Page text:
SASB Disclosures: Contributing to Societal Change?
Rhonda Brauer shares her observations about our current crises and how SASB’s “financial materiality” disclosure framework could assist in bringing about societal change:
As news occurs literally outside my window, I see accelerated demands for societal change that are impacting company, investor and other stakeholder expectations. The following data points affect not only “human capital” and environmental issues, but also “social capital” issues encompassing community relations and human rights:
The global COVID-19 pandemic, which has disproportionately killed more black Americans;
The killing of George Floyd and likely continuing protests calling for deeper structural changes to systemic racism in our country;
The Business Roundtable’s 2019 Statement on the Purpose of a Corporation, which committed to support the communities in which companies operate, as well as the World Economic Forum’s International Business Council’s recent statement;
Blackrock CEO Larry Fink’s 2020 letter to CEOs, calling for corporate disclosures that align with industry-specific SASB guidelines;
More investor focus on environmental and social (E&S) issues as the pandemic spreads, with particular success this year for “materiality” proposals that request SASB-aligned reporting. As You Sow had three majority-supported 2020 “materiality” proposals that called for reports on “material human capital risks”, as well as successful settlements for similar proposals and proposals on material water management risks; and
SASB’s continuing work on possible revisions to its standards, including research on human capital management across its 77 industries. SASB notes that these themes are closely related to “social capital” themes, which focus on human rights and community relations in, g., the Oil & Gas – Exploration & Production (E&P) industry.
SASB’s “financial materiality” disclosure framework brings these issues together in a way that could result in profound societal changes, particularly given the supportive statements of large asset managers and re-energized public focus on structural racial health inequities. As noted in my earlier blog, large asset managers are among the investors from which SASB has gained increasing support.
Looking more closely at social capital issues, I note the 2020 shareholder resolution (#8) at Chevron — it requested a report on efforts to “prevent, mitigate and remedy the actual and potential human rights impacts of its operations.” The supporting statement and exempt solicitation went into more detail about the social capital aspects of the request, referencing SASB’s quantitative metrics and analysis, which incorporate related international conventions to which Chevron says it adheres. The proposal received 16.7% support, which is significant for a first-year company proposal. Nevertheless, the lack of support from larger asset managers, in particular, raises questions about why they were satisfied with the company’s current disclosure about its impact on communities that are home or adjacent to its operations.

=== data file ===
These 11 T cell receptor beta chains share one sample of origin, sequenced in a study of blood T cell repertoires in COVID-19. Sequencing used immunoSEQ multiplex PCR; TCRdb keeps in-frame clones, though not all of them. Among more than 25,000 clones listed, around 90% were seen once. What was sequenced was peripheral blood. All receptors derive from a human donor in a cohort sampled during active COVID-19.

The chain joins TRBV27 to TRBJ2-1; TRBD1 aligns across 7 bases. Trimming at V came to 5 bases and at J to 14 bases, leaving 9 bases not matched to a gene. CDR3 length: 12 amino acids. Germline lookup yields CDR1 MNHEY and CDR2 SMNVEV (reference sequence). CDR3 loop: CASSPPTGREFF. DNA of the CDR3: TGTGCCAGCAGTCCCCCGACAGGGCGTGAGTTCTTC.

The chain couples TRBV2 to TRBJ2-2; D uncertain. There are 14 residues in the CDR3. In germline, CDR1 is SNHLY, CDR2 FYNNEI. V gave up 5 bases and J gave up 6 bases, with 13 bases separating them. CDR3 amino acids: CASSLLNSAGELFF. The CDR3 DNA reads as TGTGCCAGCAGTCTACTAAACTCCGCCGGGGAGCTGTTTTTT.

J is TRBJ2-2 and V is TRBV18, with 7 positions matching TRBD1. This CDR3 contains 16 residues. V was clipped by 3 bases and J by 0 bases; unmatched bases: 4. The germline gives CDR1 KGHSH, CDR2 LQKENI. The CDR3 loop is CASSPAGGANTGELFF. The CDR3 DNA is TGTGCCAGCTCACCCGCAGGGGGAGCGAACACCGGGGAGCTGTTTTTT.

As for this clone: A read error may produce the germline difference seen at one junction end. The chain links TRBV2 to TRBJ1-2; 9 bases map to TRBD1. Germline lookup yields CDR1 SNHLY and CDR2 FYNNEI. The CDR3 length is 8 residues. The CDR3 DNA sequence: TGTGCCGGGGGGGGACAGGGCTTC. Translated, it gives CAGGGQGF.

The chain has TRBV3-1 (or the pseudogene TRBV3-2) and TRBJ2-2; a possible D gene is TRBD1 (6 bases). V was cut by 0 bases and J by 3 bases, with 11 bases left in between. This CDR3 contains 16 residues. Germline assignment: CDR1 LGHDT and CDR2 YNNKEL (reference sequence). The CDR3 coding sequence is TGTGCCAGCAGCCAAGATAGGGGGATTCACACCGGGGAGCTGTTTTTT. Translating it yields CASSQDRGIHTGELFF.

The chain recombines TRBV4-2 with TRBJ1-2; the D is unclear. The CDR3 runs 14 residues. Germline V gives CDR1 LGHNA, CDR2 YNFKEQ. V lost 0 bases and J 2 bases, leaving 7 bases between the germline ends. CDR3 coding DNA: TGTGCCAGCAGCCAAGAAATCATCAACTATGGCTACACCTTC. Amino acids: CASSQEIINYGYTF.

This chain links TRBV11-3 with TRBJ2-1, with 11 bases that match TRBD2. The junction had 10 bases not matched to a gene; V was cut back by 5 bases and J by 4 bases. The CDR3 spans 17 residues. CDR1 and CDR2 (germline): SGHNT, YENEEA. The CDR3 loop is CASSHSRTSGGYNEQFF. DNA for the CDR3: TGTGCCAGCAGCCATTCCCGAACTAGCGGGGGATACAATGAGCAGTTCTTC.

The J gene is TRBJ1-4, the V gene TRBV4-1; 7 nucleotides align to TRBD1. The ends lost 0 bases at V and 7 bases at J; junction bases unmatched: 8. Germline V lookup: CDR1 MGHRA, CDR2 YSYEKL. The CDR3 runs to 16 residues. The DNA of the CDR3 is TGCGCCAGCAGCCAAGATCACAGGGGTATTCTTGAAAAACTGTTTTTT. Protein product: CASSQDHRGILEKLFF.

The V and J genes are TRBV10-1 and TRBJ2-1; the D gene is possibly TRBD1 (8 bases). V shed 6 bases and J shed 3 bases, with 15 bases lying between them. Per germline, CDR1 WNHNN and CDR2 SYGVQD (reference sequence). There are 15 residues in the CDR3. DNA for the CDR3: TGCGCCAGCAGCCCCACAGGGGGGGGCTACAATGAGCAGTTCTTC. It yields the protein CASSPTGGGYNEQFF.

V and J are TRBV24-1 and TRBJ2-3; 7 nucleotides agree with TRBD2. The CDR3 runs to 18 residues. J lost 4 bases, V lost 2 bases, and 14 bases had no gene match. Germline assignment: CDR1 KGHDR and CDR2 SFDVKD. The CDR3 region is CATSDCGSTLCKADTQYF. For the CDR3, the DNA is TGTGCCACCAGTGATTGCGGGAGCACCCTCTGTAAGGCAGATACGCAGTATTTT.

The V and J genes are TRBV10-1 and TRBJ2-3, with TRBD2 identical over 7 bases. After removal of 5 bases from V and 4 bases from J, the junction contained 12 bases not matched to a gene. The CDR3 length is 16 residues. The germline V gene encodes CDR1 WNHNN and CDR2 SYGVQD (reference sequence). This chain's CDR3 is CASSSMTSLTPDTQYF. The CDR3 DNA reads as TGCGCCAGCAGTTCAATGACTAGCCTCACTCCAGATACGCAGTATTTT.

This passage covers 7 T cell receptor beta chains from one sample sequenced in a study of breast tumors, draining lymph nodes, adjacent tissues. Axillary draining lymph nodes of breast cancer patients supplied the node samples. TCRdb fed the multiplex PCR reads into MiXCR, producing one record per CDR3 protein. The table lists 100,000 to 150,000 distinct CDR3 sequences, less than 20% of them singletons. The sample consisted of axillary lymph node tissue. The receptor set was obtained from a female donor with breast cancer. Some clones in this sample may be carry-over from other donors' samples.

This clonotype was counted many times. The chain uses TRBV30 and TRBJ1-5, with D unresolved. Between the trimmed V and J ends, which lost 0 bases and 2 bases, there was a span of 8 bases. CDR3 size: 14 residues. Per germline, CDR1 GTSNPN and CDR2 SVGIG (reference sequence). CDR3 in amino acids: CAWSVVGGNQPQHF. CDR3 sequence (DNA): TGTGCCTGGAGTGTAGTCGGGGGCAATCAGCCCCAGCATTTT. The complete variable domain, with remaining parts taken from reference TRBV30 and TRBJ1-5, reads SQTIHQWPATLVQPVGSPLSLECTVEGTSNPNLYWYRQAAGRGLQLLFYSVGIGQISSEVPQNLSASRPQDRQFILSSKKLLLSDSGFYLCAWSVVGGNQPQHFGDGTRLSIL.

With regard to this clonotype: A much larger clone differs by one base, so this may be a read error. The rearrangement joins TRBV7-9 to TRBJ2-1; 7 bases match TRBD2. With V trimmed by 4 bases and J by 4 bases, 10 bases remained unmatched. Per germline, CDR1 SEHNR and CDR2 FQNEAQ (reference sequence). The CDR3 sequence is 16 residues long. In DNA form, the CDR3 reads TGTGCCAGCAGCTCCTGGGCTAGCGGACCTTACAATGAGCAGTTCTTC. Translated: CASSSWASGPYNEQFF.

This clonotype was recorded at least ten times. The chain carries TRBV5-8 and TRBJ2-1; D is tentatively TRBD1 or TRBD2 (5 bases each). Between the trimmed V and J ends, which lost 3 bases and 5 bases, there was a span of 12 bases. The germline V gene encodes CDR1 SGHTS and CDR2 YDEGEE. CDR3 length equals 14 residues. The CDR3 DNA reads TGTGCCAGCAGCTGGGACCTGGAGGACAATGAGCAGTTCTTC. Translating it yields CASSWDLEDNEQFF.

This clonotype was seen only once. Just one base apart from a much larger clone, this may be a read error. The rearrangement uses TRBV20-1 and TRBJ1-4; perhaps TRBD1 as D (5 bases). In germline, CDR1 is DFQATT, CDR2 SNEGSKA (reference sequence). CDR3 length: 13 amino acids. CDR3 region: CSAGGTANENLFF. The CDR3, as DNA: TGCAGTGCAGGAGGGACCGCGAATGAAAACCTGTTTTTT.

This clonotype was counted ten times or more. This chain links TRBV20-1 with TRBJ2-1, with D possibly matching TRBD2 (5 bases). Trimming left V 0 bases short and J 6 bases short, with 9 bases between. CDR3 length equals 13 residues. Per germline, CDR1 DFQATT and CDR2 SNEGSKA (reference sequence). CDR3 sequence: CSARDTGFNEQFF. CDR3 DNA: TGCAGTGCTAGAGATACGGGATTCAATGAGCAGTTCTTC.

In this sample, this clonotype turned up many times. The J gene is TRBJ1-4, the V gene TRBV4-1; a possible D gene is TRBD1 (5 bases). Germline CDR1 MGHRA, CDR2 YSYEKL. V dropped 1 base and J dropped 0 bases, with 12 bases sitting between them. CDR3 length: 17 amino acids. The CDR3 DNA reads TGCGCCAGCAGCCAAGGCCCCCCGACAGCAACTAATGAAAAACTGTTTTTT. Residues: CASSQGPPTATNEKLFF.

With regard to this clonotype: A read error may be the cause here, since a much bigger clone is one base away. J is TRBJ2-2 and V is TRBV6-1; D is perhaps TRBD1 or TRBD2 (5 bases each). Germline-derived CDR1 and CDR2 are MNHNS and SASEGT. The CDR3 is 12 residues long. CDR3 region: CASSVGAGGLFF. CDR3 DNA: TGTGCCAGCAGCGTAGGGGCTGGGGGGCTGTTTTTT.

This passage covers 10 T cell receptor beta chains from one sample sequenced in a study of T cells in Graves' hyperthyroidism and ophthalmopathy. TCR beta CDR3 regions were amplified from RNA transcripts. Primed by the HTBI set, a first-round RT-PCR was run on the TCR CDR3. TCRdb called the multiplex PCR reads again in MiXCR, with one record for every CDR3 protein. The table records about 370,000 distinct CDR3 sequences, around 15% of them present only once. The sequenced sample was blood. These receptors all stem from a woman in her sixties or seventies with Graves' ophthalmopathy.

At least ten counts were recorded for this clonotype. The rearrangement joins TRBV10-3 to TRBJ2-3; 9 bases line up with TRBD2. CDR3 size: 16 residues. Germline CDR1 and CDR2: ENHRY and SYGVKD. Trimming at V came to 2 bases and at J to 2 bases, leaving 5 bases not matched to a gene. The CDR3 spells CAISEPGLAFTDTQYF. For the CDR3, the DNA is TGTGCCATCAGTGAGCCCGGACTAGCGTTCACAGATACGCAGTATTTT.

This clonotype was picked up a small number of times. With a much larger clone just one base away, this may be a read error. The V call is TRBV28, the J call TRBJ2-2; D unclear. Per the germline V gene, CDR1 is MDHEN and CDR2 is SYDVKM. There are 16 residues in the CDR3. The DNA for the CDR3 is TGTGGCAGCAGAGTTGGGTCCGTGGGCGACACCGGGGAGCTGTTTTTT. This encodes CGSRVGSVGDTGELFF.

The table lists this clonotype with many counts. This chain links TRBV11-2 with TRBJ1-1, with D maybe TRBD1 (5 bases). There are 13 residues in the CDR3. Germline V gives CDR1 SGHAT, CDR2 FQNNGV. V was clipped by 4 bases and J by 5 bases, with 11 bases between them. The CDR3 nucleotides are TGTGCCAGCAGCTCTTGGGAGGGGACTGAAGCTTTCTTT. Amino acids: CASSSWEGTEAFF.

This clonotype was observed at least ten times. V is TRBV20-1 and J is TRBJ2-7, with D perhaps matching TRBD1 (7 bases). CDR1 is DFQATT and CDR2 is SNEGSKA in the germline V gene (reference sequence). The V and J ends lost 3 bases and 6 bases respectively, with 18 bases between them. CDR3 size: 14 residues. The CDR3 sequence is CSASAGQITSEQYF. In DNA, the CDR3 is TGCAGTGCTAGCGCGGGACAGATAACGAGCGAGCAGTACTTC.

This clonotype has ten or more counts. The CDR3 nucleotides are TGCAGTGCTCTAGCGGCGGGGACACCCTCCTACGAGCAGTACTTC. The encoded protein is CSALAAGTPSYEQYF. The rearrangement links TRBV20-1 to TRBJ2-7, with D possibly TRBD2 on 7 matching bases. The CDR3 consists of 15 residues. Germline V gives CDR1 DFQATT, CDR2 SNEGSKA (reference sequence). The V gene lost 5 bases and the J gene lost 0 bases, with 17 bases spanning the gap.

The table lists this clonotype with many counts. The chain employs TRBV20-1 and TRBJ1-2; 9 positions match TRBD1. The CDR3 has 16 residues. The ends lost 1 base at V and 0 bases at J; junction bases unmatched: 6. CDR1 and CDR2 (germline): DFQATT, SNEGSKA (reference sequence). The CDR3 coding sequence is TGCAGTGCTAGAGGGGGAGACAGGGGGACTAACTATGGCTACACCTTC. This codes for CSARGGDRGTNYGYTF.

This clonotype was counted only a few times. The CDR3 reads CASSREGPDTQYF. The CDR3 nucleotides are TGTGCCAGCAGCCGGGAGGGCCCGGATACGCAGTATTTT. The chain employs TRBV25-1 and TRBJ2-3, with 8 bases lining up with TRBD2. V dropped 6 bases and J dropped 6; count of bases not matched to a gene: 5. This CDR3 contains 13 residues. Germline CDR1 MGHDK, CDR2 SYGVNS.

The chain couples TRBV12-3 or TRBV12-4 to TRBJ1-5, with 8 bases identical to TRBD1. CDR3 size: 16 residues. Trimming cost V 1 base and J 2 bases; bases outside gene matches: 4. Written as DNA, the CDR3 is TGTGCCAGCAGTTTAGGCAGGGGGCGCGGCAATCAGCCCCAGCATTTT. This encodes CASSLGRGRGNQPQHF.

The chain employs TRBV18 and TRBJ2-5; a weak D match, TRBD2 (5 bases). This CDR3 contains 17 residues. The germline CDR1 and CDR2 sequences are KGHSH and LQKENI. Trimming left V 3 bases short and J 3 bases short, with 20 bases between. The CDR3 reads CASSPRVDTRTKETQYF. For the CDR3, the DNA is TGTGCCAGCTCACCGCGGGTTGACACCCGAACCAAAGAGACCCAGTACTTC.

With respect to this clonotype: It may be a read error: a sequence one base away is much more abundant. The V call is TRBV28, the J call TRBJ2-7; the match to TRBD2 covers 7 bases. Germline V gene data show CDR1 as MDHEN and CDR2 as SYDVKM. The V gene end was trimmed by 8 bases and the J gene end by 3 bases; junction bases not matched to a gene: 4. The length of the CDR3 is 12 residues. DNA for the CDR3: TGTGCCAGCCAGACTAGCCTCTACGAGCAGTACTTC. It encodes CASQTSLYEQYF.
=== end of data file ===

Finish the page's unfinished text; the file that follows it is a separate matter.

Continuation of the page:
Unlike As You Sow’s “materiality” proposals, the Chevron human rights proposal did not mention SASB in its RESOLVED clause. Proxy Insight has tracked – through mid-June — the 2020 E&S proposals that concern human rights and community relations. Of those requesting enhanced disclosures, As You Sow’s resolutions that referenced SASB passed in most cases, unlike most similar proposals. This suggests that larger asset managers – and their asset owner clients — are focusing on the SASB-referenced resolutions, which might not otherwise get their attention during the busy proxy season. When considered with As You Sow’s successful withdrawal settlements, this also suggests that companies are willing to act when faced with resolutions that request SASB-aligned reporting.
Chevron is one of the few E&P companies listed as a SASB reporter, although it does not provide the required social capital metrics and analysis to show its investors and other stakeholders how its policies are actually implemented. Until there is widespread required ESG disclosures, companies like Chevron will likely increase SASB-requested disclosures, as they navigate the competing concerns of different external and internal constituencies calling for more or less disclosure. More corporate case studies will likely be disclosed.
Stay tuned as companies, investors and other stakeholders re-prioritize their social capital plans, following stepped-up calls for combatting systemic racism and also updated, reliable and comparable reporting on ESG issues, as noted in my earlier blog. Companies who ignore these powerful trends risk scrambling to catch up with their peers’ disclosures and policies, as well as antagonizing a wide range of their stakeholders, which could result in, e.g., employee and customer retention issues, as well as being targeted with community protests and boycotts and also shareholder resolutions and vote-no director campaigns.
-Lynn Jokela, TheCorporateCounsel.net June 25, 2020
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